Wednesday, June 10, 2020

Micromaster Air Strike Patrol (1988)

Air Strike Patrol Package ArtIn the past couple of years, the word "Micromasters" has returned to the vernacular of the Transformers franchise. Once thought replaced by the concept of the "Mini-Con," it is now possible to find toys labeled "Micromaster" on the shelves of toy stores once again. Of course, the Micromasters of today aren't quite the same as those of 30 years ago, as a quick look at one of those teams of yesteryear will demonstrate.

Air Strike Patrol Robot ModesThe most obvious difference in how Micromasters were marketed back in the 1980s vs. today is that you used to be able to get twice as many figures in a pack. A standard "patrol" gave you four figures at a time, vs. the mere two you would get for buying a patrol of the same name today. In this example, the Micromaster Air Strike Patrol of 1988, you see (from left to right) Whisper, Tailwind, Storm Cloud, and Nightflight. If you were to buy the "Air Strike Patrol" made available in the War for Cybertron: Siege line starting in 2018, you would only get Storm Cloud and Whisper (renamed "Visper") in the set. The other two figures, if they come out at all, have so far been relegated to a 10-pack of redecos available only trhough Target here in the states (in the case of the Air Strike Patrol, only Nightflight got such a redeco. Tailwind remains an 80s-only release). This also has tended to mean that the "new" figures now share molds with toys they didn't previously share a mold with, but this is known to be fairly common among new toys for G1 characters... especially more obscure ones such as the Micromasters.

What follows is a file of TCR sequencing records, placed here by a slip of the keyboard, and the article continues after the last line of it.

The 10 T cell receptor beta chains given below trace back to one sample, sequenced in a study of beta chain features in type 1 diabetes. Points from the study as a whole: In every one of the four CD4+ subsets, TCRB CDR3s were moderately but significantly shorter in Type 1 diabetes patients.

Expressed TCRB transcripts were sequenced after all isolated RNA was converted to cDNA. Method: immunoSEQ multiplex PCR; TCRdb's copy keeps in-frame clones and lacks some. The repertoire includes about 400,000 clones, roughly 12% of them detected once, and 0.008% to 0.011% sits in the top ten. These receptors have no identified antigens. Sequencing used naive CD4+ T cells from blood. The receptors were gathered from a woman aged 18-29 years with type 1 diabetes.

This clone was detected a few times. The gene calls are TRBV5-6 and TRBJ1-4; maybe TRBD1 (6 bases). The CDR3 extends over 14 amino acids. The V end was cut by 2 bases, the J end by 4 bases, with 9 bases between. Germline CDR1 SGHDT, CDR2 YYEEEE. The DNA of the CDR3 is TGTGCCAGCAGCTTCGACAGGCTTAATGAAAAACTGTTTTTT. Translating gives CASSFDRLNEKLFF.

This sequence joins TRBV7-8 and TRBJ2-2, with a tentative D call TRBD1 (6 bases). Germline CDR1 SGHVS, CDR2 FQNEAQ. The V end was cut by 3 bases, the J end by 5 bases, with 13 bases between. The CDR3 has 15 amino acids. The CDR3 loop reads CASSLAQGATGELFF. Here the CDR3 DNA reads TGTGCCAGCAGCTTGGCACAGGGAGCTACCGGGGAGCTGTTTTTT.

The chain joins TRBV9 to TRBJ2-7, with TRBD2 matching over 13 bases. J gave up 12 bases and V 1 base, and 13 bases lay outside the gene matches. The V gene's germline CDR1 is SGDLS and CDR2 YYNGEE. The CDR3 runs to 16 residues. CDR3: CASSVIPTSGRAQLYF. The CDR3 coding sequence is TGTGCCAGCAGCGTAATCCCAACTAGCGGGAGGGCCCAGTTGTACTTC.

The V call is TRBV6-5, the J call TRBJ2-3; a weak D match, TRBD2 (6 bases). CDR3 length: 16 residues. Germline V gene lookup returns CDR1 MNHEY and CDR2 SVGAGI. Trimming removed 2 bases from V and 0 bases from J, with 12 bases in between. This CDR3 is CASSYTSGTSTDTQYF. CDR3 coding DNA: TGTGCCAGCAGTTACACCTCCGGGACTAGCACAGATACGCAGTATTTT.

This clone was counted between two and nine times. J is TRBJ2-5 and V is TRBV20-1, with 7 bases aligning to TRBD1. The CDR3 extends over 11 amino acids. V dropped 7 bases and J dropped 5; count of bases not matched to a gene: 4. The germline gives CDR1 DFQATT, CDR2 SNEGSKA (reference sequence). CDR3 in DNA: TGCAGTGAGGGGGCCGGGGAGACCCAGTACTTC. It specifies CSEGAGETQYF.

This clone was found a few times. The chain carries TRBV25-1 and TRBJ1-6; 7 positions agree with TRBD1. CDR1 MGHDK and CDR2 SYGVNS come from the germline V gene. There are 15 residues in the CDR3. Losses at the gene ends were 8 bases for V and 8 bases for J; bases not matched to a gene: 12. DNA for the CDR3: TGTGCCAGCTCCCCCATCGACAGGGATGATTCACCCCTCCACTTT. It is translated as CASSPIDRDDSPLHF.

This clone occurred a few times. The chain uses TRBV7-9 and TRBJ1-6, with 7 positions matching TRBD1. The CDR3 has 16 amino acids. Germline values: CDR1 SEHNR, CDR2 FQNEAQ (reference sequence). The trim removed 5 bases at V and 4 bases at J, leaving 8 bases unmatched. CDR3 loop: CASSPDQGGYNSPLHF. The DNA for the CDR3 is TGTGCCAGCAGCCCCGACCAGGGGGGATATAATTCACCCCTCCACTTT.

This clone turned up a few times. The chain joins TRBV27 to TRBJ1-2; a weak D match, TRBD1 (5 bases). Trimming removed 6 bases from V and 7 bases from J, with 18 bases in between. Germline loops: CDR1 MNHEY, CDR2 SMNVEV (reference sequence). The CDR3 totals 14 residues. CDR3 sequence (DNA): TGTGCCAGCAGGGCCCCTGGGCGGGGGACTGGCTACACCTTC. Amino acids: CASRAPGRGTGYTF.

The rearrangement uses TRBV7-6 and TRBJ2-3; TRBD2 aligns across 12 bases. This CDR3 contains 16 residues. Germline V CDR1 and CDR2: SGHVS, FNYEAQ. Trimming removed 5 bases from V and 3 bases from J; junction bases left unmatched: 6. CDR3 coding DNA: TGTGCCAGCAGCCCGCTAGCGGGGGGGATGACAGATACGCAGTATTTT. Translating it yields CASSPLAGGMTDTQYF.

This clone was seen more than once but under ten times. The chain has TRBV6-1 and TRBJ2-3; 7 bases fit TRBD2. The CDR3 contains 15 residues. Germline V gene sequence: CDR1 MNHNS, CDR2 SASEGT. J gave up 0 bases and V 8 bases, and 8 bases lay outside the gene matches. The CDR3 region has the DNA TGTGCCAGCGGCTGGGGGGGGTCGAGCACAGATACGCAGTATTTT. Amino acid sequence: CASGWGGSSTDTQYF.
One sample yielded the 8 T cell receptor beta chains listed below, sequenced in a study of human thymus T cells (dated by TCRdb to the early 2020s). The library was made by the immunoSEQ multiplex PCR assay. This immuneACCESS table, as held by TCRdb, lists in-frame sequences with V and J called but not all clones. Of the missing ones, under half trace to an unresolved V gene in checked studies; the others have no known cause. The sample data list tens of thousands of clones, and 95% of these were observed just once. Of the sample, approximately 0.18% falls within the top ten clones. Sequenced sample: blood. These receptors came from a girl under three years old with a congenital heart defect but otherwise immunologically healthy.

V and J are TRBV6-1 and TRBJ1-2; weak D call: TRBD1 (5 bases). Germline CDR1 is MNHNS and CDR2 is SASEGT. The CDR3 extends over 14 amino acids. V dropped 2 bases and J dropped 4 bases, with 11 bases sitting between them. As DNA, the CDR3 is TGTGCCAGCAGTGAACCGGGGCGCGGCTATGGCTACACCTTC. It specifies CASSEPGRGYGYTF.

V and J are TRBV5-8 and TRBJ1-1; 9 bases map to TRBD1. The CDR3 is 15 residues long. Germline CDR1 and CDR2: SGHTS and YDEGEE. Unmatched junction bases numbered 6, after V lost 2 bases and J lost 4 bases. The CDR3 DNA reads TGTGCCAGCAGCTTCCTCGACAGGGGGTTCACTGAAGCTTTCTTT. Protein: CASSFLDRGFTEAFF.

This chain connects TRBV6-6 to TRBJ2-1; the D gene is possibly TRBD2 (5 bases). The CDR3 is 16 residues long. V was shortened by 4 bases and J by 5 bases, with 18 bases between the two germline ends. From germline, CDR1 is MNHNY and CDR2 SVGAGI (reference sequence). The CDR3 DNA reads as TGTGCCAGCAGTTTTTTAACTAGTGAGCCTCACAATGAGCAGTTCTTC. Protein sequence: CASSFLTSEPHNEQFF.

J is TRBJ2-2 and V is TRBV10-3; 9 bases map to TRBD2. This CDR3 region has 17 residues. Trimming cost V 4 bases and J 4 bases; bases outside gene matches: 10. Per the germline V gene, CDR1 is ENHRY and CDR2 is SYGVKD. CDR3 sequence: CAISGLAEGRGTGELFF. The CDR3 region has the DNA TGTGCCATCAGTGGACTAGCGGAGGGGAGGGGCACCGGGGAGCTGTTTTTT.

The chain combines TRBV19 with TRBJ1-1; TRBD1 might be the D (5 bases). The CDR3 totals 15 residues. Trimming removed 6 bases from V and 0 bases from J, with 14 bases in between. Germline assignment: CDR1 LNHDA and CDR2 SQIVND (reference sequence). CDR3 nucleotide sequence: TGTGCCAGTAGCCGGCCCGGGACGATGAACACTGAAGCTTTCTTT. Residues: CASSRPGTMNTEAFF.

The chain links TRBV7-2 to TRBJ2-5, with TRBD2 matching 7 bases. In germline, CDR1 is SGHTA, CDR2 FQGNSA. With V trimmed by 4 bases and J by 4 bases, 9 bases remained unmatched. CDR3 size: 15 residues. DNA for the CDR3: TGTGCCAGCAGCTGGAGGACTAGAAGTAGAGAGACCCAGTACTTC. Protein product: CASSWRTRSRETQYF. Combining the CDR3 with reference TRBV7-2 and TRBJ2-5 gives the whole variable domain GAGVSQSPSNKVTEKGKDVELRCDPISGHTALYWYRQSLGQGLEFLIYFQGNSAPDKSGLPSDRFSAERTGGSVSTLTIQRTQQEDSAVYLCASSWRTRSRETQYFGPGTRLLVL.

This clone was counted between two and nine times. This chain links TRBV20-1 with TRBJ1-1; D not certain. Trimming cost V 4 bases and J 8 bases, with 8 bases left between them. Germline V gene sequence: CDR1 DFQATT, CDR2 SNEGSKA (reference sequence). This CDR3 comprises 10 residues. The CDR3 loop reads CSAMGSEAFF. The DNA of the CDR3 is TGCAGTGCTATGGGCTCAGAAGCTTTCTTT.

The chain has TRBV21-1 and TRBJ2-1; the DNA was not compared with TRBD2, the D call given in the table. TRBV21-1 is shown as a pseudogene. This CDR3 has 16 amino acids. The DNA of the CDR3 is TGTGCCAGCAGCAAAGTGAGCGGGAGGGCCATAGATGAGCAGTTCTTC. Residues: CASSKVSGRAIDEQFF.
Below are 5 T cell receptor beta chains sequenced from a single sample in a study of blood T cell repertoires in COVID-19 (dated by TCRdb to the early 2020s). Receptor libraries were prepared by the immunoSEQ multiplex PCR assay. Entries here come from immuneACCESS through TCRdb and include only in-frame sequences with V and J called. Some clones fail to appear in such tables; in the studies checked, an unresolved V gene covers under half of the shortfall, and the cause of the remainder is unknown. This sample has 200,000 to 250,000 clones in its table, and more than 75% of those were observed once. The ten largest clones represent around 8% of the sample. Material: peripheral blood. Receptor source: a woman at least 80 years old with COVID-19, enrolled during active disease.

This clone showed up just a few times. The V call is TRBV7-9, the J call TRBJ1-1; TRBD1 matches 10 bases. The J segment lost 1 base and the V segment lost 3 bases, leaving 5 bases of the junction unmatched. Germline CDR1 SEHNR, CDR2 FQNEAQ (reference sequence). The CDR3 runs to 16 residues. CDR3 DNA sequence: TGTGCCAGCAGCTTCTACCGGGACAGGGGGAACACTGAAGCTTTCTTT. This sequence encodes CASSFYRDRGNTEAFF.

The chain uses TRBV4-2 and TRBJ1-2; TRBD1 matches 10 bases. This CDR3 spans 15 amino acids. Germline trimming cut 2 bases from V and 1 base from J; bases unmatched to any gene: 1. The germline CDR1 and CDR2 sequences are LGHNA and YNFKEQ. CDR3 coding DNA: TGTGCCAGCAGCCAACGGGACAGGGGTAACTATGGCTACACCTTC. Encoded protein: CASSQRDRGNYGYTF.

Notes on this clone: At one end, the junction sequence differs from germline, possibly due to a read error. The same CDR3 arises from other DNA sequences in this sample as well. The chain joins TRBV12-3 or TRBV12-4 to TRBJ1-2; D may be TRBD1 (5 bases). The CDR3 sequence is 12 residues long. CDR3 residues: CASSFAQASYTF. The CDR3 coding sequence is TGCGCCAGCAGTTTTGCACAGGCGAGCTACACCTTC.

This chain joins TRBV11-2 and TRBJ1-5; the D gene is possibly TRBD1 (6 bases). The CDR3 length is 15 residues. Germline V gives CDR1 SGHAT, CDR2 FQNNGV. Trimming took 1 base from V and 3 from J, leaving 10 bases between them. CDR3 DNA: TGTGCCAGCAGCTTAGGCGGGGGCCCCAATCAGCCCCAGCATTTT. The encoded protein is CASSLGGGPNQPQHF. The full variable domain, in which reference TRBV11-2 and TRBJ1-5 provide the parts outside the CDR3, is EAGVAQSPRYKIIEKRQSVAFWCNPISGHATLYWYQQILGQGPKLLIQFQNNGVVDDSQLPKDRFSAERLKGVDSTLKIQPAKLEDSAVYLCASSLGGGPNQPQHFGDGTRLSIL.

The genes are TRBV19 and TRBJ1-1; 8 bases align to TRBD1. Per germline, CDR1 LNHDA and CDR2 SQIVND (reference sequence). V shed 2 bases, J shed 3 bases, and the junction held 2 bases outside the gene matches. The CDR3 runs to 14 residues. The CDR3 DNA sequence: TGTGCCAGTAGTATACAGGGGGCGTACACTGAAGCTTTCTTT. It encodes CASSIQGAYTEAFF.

Air Strike Patrol Vehicle ModesSome of this is no doubt due to inflation. A 4-pack of Micromasters in the late-80s would set you back about $5, which translates into a touch over $10 today... roughly what Siege Micromaster 2-packs go for. But of course, inflation isn't the only factor. We're not looking at a straight re-issue, nor does the technology to produce such toys necessarily keep constant with inflation. This gets us to the other differences between the old toys and the new ones. The modern figures have significantly more articulation than these older figures, and were engineered to include an additional mode, usually a weapon of some kind. Personally, I don't think the modern toys' extra modes work at all well, and so I've been inclined to ignore them, but it's just another reason why the Micromasters of today aren't as plentiful, despite being sold at a comparable cost to the Micromasters of yesteryear. Personally, I've been inclined to just stick to my older toys for the most part, although I'm of course glad that those who don't have the originals, or who otherwise appreciate the updates, can now get current versions.

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